Acetaminophen toxicity


  • Includes Tylenol and numerous brands and products including acetaminophen
  • Now the most common cause of acute liver failure in the US[1]

Maximal acetaminophen daily doses

  • Adults: 4 g/day
  • Peds: 75 mg/kg/day

Toxic dose

  • >10 g or >200 mg/kg as single ingestion or over 24hr period OR
  • >6 g or >150 mg/kg per 24hr period x 2days
  • 200 mg/kg in healthy children 1-6 years of age

The 150 Rule

  • Toxic dose is 150 mg/kg
  • Give NAC if level is >150 mcg/mL four hours post-ingestion
  • Initial loading dose of NAC is 150 mg/kg IV (140 mg/kg PO)

Mechanism of action

  • Poorly understood
  • Possibly through inhibition of Cyclooxygenase-3 (COX-3)
    • Decreases synthesis of prostaglandins
  • Antipyresis through inhibition of hypothalamic heat center


  • A - Rapid and near complete absorption
  • D - Vd = 0.95 L/kg
  • M - T 1/2 = 1.5-2 hrs
    • 40-60% - Glucuronidation
    • 20-40% - Sulfuronidation
    • 5-10% - Metabolism through CYP450/CYP2E1 (Forms NAPQI)[2]
    • Metabolized by first-order kinetics
  • E - Conjugated and unconjugated excreted through kidneys

Toxicologic Pathophysiology

  • Acetaminophen is metabolized by sulfation and glucuronide conjugation. This process becomes overwhelmed in overdose and metabolism is shifted to the CYP 450 pathway generating toxic NAPQI.
  • APAP toxic metabolite NAPQI usually quickly detoxified by glutathione stores in liver
    • In overdose, glutathione runs out, NAPQI accumulates → liver injury
  • NAC increases availability of glutathione
    • NAC is a precursor

Clinical Features

Stage 1 (first 24hr)

  • Mild nausea and vomiting/malaise
  • Hypokalemia (associated with high 4-hr level)
  • Massive Ingestion (>500 mg/kg) may present with acidemia, coma, hemodynamic changes shortly after ingestion and prior to hepatic necrosis [3] [4]

Stage 2 (days 2-3)

  • Improvement in symptoms
  • RUQ abdominal pain
  • Elevated transaminases
  • Elevated bilirubin, PT (if severe)

Stage 3 (days 3-4)

Stage 4 (after day 5, up to 2 weeks)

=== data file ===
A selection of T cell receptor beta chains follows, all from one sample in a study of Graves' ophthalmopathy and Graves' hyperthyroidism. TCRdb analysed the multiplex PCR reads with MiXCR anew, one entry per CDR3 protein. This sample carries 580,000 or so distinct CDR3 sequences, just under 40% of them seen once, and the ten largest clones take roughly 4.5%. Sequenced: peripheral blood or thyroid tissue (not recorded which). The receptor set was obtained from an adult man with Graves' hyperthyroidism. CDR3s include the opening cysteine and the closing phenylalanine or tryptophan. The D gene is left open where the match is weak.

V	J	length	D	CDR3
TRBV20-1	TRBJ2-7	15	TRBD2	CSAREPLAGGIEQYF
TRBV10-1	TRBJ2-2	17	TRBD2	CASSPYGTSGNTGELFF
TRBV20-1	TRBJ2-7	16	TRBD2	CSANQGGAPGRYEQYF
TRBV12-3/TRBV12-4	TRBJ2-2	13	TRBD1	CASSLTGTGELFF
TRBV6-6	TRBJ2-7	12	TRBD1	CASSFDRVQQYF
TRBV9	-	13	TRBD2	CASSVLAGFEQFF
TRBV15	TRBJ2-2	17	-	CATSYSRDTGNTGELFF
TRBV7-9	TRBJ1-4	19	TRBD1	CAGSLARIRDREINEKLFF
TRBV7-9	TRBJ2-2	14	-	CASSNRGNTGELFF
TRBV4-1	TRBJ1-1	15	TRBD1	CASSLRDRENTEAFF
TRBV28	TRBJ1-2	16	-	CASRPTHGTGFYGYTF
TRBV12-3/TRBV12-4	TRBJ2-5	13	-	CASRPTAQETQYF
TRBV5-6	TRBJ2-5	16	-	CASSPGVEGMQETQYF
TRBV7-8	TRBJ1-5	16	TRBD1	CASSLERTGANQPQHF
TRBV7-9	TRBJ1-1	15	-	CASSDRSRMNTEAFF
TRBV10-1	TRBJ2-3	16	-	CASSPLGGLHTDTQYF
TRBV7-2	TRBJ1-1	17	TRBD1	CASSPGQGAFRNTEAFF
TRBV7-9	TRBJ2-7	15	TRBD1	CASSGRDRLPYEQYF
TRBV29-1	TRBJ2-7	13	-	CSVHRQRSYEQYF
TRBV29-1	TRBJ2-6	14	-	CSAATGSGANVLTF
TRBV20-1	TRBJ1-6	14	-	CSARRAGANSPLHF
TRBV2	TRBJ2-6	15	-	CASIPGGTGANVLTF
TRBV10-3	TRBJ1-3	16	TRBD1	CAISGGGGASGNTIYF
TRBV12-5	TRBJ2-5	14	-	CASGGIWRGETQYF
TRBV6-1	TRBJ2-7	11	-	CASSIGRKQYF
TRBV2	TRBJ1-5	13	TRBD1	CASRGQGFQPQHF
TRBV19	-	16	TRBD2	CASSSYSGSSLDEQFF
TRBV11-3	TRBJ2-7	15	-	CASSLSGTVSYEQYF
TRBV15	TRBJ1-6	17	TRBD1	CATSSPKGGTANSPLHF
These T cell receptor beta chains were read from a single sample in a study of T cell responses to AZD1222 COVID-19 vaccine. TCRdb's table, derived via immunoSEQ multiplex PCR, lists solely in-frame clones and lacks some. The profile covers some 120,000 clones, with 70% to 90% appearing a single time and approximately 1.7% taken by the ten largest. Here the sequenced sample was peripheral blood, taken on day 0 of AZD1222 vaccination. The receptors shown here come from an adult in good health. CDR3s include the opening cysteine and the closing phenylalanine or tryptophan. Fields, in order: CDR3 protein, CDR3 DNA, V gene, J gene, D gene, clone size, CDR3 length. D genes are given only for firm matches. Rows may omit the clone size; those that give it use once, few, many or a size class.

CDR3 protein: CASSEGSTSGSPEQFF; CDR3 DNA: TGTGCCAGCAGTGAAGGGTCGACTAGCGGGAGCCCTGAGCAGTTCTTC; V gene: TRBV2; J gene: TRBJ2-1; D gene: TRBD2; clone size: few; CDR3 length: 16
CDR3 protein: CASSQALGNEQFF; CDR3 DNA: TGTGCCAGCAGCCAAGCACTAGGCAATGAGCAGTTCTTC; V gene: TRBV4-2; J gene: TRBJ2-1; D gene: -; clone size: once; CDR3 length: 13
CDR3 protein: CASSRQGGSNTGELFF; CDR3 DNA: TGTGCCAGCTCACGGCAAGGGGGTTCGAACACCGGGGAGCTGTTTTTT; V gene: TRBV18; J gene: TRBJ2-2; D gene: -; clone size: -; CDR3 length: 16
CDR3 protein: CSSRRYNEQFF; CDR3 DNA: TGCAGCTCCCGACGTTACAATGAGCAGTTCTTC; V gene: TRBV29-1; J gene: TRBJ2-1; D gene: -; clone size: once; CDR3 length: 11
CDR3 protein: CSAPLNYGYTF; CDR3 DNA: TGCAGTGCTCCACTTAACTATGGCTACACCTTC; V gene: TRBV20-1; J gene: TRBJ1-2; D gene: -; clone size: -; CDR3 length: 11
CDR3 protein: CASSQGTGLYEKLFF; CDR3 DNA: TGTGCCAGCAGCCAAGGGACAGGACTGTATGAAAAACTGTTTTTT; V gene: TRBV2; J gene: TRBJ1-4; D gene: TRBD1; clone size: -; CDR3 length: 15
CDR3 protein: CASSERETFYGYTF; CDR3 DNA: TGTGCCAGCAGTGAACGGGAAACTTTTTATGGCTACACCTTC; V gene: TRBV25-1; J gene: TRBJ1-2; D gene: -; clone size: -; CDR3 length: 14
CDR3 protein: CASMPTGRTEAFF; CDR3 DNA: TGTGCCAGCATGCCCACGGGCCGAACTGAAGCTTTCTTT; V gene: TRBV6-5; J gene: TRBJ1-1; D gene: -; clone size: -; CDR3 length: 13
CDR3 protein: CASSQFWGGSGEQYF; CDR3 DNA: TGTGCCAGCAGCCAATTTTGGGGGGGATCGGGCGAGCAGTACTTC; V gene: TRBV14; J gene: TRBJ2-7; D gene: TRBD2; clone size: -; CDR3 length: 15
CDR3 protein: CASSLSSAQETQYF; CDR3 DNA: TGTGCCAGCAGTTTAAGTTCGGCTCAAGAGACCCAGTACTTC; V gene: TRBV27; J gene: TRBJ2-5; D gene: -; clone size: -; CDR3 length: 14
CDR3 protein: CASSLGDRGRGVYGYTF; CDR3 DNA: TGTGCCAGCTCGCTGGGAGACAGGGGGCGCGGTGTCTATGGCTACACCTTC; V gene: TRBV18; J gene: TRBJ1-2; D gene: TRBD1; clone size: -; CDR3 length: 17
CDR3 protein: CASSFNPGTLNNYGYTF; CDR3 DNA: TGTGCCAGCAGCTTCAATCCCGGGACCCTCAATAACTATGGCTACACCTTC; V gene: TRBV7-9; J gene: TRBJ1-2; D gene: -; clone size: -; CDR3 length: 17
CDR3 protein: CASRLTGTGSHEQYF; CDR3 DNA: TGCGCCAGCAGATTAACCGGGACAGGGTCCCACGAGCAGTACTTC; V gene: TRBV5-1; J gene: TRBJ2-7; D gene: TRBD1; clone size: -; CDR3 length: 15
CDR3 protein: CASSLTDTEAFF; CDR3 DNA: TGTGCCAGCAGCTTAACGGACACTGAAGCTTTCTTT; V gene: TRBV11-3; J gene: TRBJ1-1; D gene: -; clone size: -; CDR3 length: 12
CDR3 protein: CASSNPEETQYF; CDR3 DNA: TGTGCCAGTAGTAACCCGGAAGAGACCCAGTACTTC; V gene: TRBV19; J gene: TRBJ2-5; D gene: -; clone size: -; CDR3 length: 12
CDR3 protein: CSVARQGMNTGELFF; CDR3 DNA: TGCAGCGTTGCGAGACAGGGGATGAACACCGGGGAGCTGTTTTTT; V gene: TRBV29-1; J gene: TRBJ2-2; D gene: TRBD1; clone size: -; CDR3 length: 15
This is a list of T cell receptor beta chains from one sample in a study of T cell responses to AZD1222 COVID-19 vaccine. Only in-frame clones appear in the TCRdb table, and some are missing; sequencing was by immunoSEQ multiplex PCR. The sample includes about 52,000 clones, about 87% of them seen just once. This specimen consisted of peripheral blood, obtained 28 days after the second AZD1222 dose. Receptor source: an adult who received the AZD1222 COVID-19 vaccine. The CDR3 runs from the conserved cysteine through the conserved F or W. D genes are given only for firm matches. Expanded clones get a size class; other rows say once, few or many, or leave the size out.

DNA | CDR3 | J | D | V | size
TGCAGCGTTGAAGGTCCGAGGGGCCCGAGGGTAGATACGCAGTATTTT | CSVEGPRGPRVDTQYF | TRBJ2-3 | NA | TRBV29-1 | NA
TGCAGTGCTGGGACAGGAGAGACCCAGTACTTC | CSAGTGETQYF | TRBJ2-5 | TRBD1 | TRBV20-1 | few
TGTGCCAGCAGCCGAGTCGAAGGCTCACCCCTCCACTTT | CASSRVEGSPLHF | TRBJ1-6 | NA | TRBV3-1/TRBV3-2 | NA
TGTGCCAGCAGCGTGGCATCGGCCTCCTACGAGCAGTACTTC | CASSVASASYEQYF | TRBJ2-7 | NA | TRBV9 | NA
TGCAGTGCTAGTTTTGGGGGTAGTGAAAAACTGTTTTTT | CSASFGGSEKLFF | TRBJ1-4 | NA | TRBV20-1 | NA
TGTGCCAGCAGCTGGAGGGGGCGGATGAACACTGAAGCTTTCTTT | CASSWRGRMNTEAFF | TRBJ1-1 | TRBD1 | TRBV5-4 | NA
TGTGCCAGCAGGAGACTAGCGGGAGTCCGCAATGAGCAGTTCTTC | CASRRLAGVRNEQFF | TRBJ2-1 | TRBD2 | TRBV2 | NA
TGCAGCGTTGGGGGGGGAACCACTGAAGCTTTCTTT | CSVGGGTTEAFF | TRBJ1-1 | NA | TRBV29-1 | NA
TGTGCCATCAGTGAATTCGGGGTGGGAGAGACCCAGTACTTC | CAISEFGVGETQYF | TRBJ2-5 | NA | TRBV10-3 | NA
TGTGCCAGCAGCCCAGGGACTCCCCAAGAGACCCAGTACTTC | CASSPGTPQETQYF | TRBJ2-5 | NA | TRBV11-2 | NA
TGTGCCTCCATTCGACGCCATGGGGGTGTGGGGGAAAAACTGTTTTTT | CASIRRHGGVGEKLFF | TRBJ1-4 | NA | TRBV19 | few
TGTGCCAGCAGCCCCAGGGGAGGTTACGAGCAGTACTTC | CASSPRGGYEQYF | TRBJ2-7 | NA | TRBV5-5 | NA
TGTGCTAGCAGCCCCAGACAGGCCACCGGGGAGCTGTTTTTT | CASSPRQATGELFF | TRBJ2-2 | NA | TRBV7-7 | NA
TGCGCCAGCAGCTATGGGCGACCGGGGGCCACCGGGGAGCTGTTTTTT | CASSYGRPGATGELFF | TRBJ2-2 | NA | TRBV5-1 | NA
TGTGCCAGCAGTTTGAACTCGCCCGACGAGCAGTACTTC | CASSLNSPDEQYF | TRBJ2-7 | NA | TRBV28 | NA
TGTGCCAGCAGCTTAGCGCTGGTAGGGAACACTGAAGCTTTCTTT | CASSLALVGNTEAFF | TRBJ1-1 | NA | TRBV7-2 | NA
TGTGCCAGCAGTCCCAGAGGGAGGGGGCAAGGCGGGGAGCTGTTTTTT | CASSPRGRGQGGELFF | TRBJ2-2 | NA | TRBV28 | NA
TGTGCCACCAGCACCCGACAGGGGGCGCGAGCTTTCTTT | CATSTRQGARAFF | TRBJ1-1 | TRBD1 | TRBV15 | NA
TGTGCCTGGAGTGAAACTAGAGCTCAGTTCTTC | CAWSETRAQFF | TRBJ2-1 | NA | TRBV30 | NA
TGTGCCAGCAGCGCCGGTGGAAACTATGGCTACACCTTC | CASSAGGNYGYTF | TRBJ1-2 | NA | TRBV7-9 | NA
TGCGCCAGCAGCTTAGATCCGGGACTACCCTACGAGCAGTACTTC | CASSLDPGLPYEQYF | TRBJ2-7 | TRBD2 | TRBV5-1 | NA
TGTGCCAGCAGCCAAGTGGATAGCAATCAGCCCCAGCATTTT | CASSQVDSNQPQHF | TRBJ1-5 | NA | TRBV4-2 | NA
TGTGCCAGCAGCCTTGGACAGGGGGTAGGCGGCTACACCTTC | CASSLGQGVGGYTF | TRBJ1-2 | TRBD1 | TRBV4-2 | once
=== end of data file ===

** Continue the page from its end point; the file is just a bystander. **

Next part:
• Clinical improvement and recovery (7-8 d) OR
  • Deterioration to multi-organ failure and death OR
  • Continued deterioration

Differential Diagnosis

Causes of acute hepatitis


Rumack-Matthew Nomogram (use correct units!)


  • Acetaminophen (APAP) level
    • Obtain 4 hrs post-ingestion and compare level to Rumack-Matthew nomogram
    • Obtaining level between 2-4 hrs post ingestion is helpful if level is undetectable (essentially zero risk of progressing to toxic levels), but anything other than undetectable requires a repeat draw at 4 hrs[6]
    • Obtaining multiple levels is rarely indicated in the absence of hepatotoxicity
  • Chemistry
  • LFT
    • AST and ALT elevation more specific than GGT and alkaline phosphatase
    • AST levels > 1000 IU/L are more likely to result from acetaminophen poisoning than from chronic hepatitis or alcoholic liver disease[8]
  • Aspirin levels and other co-ingestants

Rumack-Matthew Nomogram

  • Only indicated for single, acute ingestion occurring <24 hr prior to presentation
    • Not useful for chronic ingestion (patients who take supratherapeutic doses for several days) or if time of ingestion is unknown
  • Make sure you use the correct units!
  • Dotted line should be used for those at higher-risk of liver toxicity (eg alcoholics, those on enzyme-inducing drugs)
  • Co-ingestion of drugs that reduce GI motility should prompt repeating acetaminophen level at 8 hrs:


Very important to identify time of ingestion. The Rumack-Matthew Nomogram is only for acute acetaminophen ingestions and not useful for chronic ingestions

<4 hr after ingestion

Between 4-24 hr after ingestion

  • Send APAP level
    • If level will be available within 8hr post-ingestion: wait for level before treating
    • If level will not be available within 8hr post-ingestion: do not wait for level before treating
      • Discontinue treatment if level returns non-toxic

Unknown or >24 hr after ingestion

  • Consider GI decontamination for unknown ingestion time
  • Give 1st dose of NAC
  • Send APAP level, LFT, coags
    • APAP level >10 OR elevated transaminases? If yes then continue NAC
    • APAP level <10 and LFT both normal? If yes then stop NAC (treatment not indicated)

Chronic Ingestion

  • Initiate NAC in any patient with evidence of ongoing hepatotoxicity (lft abnormalities) OR 'positive' tylenol level (>20 mcg/mL)